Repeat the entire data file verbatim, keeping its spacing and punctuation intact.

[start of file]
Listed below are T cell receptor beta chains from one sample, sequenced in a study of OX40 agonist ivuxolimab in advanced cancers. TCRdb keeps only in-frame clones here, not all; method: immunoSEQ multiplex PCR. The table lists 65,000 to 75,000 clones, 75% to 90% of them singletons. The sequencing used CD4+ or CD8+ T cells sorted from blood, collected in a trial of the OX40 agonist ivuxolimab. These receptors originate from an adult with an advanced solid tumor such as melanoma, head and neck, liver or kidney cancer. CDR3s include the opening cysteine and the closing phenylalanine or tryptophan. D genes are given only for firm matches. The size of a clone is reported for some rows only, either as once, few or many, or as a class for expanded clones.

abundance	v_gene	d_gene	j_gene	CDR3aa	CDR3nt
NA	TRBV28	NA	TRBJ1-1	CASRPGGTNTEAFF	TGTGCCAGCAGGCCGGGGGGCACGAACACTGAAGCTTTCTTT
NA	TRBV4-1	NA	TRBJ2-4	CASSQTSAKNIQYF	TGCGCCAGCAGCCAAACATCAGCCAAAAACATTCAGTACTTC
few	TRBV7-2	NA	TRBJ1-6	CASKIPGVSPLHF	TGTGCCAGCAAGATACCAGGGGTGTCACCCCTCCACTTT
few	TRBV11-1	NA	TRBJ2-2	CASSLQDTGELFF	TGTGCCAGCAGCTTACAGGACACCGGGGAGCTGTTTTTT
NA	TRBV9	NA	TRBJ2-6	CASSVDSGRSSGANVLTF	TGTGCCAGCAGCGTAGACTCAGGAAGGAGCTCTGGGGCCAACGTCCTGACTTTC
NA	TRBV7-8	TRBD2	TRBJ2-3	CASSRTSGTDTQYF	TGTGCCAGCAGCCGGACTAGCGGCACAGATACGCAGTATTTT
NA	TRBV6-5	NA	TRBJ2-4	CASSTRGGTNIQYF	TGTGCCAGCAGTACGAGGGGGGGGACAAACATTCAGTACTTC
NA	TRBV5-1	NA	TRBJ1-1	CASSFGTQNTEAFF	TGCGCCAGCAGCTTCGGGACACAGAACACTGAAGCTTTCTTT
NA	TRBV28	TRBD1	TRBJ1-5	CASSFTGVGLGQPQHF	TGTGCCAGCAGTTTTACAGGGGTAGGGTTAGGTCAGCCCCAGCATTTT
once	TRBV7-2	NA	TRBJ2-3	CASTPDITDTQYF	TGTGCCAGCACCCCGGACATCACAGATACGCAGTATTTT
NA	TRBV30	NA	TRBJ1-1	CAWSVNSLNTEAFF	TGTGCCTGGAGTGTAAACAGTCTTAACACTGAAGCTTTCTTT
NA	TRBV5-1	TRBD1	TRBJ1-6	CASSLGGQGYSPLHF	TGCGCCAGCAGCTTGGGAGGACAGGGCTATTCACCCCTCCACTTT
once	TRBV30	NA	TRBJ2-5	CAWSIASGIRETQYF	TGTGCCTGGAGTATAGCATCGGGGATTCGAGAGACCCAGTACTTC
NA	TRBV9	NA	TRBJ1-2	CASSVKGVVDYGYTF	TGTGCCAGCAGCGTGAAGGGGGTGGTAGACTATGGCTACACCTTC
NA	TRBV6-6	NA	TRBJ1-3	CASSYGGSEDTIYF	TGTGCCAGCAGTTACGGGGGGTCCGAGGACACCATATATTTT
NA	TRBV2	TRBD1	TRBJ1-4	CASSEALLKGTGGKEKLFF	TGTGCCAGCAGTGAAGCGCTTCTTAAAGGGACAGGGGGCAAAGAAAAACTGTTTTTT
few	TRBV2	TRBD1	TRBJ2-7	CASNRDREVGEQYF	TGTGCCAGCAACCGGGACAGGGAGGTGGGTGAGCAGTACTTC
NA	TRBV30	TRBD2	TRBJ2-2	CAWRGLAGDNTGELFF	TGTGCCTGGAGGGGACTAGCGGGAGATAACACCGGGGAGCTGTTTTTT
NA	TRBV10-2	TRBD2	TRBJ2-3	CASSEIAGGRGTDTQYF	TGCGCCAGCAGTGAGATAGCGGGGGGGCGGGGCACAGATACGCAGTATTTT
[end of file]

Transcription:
Listed below are T cell receptor beta chains from one sample, sequenced in a study of OX40 agonist ivuxolimab in advanced cancers. TCRdb keeps only in-frame clones here, not all; method: immunoSEQ multiplex PCR. The table lists 65,000 to 75,000 clones, 75% to 90% of them singletons. The sequencing used CD4+ or CD8+ T cells sorted from blood, collected in a trial of the OX40 agonist ivuxolimab. These receptors originate from an adult with an advanced solid tumor such as melanoma, head and neck, liver or kidney cancer. CDR3s include the opening cysteine and the closing phenylalanine or tryptophan. D genes are given only for firm matches. The size of a clone is reported for some rows only, either as once, few or many, or as a class for expanded clones.

abundance	v_gene	d_gene	j_gene	CDR3aa	CDR3nt
NA	TRBV28	NA	TRBJ1-1	CASRPGGTNTEAFF	TGTGCCAGCAGGCCGGGGGGCACGAACACTGAAGCTTTCTTT
NA	TRBV4-1	NA	TRBJ2-4	CASSQTSAKNIQYF	TGCGCCAGCAGCCAAACATCAGCCAAAAACATTCAGTACTTC
few	TRBV7-2	NA	TRBJ1-6	CASKIPGVSPLHF	TGTGCCAGCAAGATACCAGGGGTGTCACCCCTCCACTTT
few	TRBV11-1	NA	TRBJ2-2	CASSLQDTGELFF	TGTGCCAGCAGCTTACAGGACACCGGGGAGCTGTTTTTT
NA	TRBV9	NA	TRBJ2-6	CASSVDSGRSSGANVLTF	TGTGCCAGCAGCGTAGACTCAGGAAGGAGCTCTGGGGCCAACGTCCTGACTTTC
NA	TRBV7-8	TRBD2	TRBJ2-3	CASSRTSGTDTQYF	TGTGCCAGCAGCCGGACTAGCGGCACAGATACGCAGTATTTT
NA	TRBV6-5	NA	TRBJ2-4	CASSTRGGTNIQYF	TGTGCCAGCAGTACGAGGGGGGGGACAAACATTCAGTACTTC
NA	TRBV5-1	NA	TRBJ1-1	CASSFGTQNTEAFF	TGCGCCAGCAGCTTCGGGACACAGAACACTGAAGCTTTCTTT
NA	TRBV28	TRBD1	TRBJ1-5	CASSFTGVGLGQPQHF	TGTGCCAGCAGTTTTACAGGGGTAGGGTTAGGTCAGCCCCAGCATTTT
once	TRBV7-2	NA	TRBJ2-3	CASTPDITDTQYF	TGTGCCAGCACCCCGGACATCACAGATACGCAGTATTTT
NA	TRBV30	NA	TRBJ1-1	CAWSVNSLNTEAFF	TGTGCCTGGAGTGTAAACAGTCTTAACACTGAAGCTTTCTTT
NA	TRBV5-1	TRBD1	TRBJ1-6	CASSLGGQGYSPLHF	TGCGCCAGCAGCTTGGGAGGACAGGGCTATTCACCCCTCCACTTT
once	TRBV30	NA	TRBJ2-5	CAWSIASGIRETQYF	TGTGCCTGGAGTATAGCATCGGGGATTCGAGAGACCCAGTACTTC
NA	TRBV9	NA	TRBJ1-2	CASSVKGVVDYGYTF	TGTGCCAGCAGCGTGAAGGGGGTGGTAGACTATGGCTACACCTTC
NA	TRBV6-6	NA	TRBJ1-3	CASSYGGSEDTIYF	TGTGCCAGCAGTTACGGGGGGTCCGAGGACACCATATATTTT
NA	TRBV2	TRBD1	TRBJ1-4	CASSEALLKGTGGKEKLFF	TGTGCCAGCAGTGAAGCGCTTCTTAAAGGGACAGGGGGCAAAGAAAAACTGTTTTTT
few	TRBV2	TRBD1	TRBJ2-7	CASNRDREVGEQYF	TGTGCCAGCAACCGGGACAGGGAGGTGGGTGAGCAGTACTTC
NA	TRBV30	TRBD2	TRBJ2-2	CAWRGLAGDNTGELFF	TGTGCCTGGAGGGGACTAGCGGGAGATAACACCGGGGAGCTGTTTTTT
NA	TRBV10-2	TRBD2	TRBJ2-3	CASSEIAGGRGTDTQYF	TGCGCCAGCAGTGAGATAGCGGGGGGGCGGGGCACAGATACGCAGTATTTT